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Neuroscience: CNS disease, pain, brain research, ion channels, synaptic transmission, channelopathies, neuronal network
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Sleep Oscillations in the Thalamocortical System Induce Long-Term Neuronal Plasticity

Sleep Oscillations in the Thalamocortical System Induce Long-Term Neuronal Plasticity | Neuroscience_topics | Scoop.it

Highlights

  • Slow-wave sleep induces long-term potentiation of evoked responses
  • In vitro, stimulation mimicking SWS replicated these results
  • Potentiation of responses was postsynaptic, Ca2+, AMPA, and NMDA dependent
  • The mechanism of potentiation was compatible with the classical LTP mechanism

Summary

Long-term plasticity contributes to memory formation and sleep plays a critical role in memory consolidation. However, it is unclear whether sleep slow oscillation by itself induces long-term plasticity that contributes to memory retention. Using in vivo prethalamic electrical stimulation at 1 Hz, which itself does not induce immediate potentiation of evoked responses, we investigated how the cortical evoked response was modulated by different states of vigilance. We found that somatosensory evoked potentials during wake were enhanced after a slow-wave sleep episode (with or without stimulation during sleep) as compared to a previous wake episode. In vitro, we determined that this enhancement has a postsynaptic mechanism that is calcium dependent, requires hyperpolarization periods (slow waves), and requires a coactivation of both AMPA and NMDA receptors. Our results suggest that long-term potentiation occurs during slow-wave sleep, supporting its contribution to memory.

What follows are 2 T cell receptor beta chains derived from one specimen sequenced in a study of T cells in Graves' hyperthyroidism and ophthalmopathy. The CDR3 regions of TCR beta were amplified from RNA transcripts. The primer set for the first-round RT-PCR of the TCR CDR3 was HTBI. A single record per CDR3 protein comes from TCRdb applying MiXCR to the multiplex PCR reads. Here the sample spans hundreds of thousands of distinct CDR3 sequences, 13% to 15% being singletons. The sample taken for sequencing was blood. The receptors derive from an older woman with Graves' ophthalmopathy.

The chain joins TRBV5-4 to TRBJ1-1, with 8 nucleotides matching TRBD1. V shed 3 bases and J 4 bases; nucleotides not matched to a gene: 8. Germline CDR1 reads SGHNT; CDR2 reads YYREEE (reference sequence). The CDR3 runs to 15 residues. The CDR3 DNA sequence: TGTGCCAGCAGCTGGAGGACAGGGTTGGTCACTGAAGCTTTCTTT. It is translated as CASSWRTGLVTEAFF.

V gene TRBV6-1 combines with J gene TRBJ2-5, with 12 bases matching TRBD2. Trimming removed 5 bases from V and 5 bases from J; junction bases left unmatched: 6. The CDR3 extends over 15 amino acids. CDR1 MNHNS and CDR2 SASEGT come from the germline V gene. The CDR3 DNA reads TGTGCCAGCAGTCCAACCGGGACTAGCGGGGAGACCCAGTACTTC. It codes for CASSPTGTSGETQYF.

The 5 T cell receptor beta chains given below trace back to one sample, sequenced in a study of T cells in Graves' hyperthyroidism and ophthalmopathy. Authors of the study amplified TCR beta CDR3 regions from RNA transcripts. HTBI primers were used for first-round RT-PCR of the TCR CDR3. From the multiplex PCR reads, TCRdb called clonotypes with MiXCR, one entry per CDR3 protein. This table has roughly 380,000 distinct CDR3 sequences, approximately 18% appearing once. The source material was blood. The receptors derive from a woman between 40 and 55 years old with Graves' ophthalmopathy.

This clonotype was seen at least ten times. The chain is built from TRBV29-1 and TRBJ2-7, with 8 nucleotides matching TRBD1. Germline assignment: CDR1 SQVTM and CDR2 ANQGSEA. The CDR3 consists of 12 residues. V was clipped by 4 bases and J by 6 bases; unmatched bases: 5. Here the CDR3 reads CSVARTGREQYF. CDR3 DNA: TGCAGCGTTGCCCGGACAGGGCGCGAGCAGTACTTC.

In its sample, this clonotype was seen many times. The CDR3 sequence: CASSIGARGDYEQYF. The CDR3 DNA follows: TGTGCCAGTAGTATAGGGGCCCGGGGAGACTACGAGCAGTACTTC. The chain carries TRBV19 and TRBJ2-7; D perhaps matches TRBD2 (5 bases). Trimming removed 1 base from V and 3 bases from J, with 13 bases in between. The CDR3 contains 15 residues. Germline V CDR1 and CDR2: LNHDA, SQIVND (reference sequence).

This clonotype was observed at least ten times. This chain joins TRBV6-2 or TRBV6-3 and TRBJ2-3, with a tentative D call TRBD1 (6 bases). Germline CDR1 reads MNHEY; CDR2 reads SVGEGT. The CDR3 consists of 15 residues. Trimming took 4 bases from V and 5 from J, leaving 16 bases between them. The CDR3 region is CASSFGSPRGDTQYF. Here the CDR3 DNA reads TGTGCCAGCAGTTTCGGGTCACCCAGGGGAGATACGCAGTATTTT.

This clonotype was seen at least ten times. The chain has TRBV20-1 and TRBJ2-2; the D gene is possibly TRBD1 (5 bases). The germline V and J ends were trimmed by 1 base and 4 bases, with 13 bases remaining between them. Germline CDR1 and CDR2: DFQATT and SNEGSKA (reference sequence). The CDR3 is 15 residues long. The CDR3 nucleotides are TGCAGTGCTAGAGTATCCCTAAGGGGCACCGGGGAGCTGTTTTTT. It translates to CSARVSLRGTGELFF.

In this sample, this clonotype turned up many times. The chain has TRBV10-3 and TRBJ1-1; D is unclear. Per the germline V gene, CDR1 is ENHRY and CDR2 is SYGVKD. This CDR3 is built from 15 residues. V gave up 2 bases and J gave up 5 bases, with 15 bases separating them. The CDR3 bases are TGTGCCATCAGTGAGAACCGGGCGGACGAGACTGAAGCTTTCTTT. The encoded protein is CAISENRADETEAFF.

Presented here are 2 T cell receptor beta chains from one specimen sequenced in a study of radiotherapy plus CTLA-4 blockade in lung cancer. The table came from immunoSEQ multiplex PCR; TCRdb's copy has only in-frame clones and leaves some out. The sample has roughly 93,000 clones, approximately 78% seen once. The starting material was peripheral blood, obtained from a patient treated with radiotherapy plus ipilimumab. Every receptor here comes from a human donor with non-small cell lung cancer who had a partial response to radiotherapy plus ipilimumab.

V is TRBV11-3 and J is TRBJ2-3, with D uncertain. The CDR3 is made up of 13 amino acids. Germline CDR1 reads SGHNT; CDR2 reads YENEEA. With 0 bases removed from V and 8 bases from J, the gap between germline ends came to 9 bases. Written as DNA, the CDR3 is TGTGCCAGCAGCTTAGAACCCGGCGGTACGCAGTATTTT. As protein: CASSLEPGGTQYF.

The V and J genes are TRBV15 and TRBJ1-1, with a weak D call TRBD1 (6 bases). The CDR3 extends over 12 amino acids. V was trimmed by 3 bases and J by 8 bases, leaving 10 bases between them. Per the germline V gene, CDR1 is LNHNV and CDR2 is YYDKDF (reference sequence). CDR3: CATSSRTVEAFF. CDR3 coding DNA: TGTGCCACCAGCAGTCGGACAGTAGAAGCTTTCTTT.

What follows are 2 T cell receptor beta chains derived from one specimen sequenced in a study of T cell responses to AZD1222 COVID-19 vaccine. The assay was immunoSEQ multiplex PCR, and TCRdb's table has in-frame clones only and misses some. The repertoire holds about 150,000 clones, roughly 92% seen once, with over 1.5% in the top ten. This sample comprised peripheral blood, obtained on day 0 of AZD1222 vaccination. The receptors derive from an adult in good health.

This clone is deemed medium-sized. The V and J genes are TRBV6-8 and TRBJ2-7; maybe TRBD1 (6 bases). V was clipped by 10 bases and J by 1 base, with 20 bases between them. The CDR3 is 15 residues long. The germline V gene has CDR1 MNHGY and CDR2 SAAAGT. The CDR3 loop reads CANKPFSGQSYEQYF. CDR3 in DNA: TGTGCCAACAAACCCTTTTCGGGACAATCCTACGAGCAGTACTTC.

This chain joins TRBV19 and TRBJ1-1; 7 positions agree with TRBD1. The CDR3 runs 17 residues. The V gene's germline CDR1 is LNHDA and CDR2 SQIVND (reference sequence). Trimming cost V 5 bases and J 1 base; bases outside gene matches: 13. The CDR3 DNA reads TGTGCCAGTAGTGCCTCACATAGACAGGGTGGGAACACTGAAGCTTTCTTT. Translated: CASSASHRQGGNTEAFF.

Sylvain Chauvette, Josée Seigneur, Igor TimofeevNeuron, Volume 75, Issue 6, 1105-1113, 20 September 2012

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Disruption of the Sleep-Wake Cycle and Diurnal Fluctuation of β-Amyloid in Mice with Alzheimer’s Disease Pathology

Aggregation of β-amyloid (Aβ) in the brain begins to occur years before the clinical onset of Alzheimer’s disease (AD). Before Aβ aggregation, concentrations of extracellular soluble Aβ in the interstitial fluid (ISF) space of the brain, which are regulated by neuronal activity and the sleep-wake cycle, correlate with the amount of Aβ deposition in the brain seen later. The amount and quality of sleep decline with normal aging and to a greater extent in AD patients. How sleep quality as well as the diurnal fluctuation in Aβ change with age and Aβ aggregation is not well understood. We report a normal sleep-wake cycle and diurnal fluctuation in ISF Aβ in the brain of the APPswe/PS1δE9 mouse model of AD before Aβ plaque formation. After plaque formation, the sleep-wake cycle markedly deteriorated and diurnal fluctuation of ISF Aβ dissipated. As in mice, diurnal fluctuation of cerebrospinal fluid Aβ in young adult humans with presenilin mutations was also markedly attenuated after Aβ plaque formation. Virtual elimination of Aβ deposits in the mouse brain by active immunization with Aβ42 normalized the sleep-wake cycle and the diurnal fluctuation of ISF Aβ. These data suggest that Aβ aggregation disrupts the sleep-wake cycle and diurnal fluctuation of Aβ. Sleep-wake behavior and diurnal fluctuation of Aβ in the central nervous system may be functional and biochemical indicators, respectively, of Aβ-associated pathology. - by Roh JH et al.Sci Transl Med 5 September 2012: Vol. 4, Issue 150, p. 150ra122

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